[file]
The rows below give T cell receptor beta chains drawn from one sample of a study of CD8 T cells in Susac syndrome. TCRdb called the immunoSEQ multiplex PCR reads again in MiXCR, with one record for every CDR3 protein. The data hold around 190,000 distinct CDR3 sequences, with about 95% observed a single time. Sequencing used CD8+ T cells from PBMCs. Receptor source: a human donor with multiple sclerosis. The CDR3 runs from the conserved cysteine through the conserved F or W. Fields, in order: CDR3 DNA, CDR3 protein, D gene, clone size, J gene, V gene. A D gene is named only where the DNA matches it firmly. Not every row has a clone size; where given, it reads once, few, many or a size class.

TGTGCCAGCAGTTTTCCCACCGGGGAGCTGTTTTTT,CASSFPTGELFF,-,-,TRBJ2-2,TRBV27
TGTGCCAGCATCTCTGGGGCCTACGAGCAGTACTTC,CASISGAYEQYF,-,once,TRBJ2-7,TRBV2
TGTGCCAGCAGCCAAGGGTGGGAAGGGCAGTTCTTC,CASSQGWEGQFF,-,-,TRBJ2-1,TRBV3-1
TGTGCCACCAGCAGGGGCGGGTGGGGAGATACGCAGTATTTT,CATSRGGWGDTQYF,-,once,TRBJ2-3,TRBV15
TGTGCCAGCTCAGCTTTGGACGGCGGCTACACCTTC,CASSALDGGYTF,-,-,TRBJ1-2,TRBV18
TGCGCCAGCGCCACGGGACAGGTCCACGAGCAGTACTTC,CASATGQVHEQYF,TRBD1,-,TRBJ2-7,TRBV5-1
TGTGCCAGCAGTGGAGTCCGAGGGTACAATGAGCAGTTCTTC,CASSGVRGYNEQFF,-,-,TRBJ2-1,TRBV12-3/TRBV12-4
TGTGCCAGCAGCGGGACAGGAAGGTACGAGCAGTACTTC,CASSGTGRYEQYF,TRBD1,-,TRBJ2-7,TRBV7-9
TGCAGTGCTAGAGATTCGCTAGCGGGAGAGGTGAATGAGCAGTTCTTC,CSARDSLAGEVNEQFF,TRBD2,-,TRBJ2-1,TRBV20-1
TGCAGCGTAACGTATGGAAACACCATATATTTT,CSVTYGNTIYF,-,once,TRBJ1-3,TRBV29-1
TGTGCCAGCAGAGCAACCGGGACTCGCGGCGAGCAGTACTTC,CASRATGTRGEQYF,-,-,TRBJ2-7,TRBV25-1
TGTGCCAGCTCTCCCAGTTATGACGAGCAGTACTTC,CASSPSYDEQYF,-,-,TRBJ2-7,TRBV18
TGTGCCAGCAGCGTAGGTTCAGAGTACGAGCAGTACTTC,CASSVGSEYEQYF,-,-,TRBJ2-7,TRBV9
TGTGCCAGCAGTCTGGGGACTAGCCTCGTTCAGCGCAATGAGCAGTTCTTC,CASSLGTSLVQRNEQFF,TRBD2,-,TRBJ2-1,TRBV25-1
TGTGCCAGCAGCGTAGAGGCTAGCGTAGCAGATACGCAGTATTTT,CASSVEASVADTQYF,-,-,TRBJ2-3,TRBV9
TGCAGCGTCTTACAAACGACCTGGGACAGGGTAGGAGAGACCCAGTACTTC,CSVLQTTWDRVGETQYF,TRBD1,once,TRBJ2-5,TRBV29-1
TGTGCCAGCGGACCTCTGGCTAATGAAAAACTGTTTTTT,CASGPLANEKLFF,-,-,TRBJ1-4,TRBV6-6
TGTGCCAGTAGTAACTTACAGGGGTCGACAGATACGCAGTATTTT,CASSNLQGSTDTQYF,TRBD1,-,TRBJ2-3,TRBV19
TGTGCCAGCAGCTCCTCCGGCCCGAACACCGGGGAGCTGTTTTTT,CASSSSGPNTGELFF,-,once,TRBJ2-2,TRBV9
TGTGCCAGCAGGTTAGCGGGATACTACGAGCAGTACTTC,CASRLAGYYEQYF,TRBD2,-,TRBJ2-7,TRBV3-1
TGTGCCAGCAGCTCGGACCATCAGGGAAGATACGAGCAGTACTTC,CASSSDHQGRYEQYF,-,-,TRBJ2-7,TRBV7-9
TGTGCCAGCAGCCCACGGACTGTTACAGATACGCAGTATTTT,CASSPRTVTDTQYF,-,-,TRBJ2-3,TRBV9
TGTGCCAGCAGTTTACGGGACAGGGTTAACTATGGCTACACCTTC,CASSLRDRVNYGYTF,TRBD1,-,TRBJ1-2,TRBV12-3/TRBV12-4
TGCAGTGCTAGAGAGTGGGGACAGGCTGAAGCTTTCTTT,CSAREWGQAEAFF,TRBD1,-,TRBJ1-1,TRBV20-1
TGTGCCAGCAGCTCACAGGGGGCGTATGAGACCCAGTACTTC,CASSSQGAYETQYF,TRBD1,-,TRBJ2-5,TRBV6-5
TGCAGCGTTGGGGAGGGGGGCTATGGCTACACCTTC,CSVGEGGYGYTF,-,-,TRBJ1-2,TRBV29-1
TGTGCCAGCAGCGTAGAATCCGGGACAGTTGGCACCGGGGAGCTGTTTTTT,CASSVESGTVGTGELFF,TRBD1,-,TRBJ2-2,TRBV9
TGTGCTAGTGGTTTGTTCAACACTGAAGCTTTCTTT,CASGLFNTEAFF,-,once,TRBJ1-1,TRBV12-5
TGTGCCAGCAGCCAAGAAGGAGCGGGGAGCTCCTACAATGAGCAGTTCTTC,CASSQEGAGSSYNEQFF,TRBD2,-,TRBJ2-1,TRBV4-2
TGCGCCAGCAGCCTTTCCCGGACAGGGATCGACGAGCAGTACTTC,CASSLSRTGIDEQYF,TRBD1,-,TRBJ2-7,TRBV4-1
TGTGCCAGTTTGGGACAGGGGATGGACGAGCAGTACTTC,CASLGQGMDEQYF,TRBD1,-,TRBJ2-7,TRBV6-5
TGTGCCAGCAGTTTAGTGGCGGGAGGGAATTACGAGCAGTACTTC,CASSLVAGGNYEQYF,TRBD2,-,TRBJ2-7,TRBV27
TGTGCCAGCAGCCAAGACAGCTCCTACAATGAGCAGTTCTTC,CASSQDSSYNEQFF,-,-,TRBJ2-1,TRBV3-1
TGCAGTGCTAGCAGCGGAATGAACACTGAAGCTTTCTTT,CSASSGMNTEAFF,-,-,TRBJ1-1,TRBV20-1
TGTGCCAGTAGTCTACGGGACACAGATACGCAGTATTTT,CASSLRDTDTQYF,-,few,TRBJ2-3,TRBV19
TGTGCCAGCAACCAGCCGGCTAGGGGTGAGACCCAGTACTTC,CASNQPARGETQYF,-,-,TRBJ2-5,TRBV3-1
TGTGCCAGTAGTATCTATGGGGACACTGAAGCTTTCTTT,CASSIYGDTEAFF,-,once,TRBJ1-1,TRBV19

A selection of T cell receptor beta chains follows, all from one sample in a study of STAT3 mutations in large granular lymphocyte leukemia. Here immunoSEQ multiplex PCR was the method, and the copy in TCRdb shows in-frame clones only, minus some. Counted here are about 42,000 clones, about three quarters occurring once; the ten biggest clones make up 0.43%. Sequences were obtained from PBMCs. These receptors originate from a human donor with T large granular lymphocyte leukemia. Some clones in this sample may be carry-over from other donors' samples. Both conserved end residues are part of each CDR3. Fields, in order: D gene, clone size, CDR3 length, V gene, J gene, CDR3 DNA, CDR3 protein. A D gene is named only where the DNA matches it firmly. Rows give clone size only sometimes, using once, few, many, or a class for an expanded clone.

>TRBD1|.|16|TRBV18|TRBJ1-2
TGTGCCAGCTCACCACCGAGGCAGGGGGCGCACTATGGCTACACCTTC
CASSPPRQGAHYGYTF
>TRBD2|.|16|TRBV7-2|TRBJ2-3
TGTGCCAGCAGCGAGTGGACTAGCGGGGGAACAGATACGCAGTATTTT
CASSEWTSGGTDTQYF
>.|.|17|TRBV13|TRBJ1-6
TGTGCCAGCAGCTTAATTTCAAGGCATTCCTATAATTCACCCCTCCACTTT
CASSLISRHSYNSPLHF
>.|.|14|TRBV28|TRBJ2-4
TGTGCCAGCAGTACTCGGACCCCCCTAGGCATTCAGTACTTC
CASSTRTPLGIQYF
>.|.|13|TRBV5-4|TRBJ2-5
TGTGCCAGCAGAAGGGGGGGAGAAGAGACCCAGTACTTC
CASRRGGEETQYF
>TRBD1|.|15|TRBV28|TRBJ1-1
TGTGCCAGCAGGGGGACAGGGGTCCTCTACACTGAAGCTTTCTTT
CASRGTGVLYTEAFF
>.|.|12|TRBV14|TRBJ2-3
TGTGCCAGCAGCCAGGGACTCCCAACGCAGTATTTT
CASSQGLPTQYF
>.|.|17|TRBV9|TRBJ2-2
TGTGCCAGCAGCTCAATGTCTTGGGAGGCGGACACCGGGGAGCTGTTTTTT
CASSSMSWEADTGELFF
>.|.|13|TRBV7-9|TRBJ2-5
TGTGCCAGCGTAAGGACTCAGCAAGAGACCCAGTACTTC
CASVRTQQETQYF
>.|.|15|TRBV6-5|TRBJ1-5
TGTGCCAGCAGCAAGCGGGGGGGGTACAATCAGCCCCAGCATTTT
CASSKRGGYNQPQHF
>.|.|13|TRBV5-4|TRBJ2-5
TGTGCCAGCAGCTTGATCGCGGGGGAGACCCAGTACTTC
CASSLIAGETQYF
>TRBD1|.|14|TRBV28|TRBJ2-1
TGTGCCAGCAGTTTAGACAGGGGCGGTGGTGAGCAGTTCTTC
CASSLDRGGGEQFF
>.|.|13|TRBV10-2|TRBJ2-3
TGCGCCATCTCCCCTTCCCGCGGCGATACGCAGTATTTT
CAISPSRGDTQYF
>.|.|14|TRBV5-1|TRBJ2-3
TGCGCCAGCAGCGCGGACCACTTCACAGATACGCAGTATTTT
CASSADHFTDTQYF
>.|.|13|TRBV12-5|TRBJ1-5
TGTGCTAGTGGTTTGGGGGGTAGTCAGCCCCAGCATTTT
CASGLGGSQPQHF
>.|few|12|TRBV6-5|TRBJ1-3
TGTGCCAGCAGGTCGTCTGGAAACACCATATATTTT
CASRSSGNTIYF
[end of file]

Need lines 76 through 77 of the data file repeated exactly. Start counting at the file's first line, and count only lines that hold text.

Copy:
>.|.|13|TRBV10-2|TRBJ2-3
TGCGCCATCTCCCCTTCCCGCGGCGATACGCAGTATTTT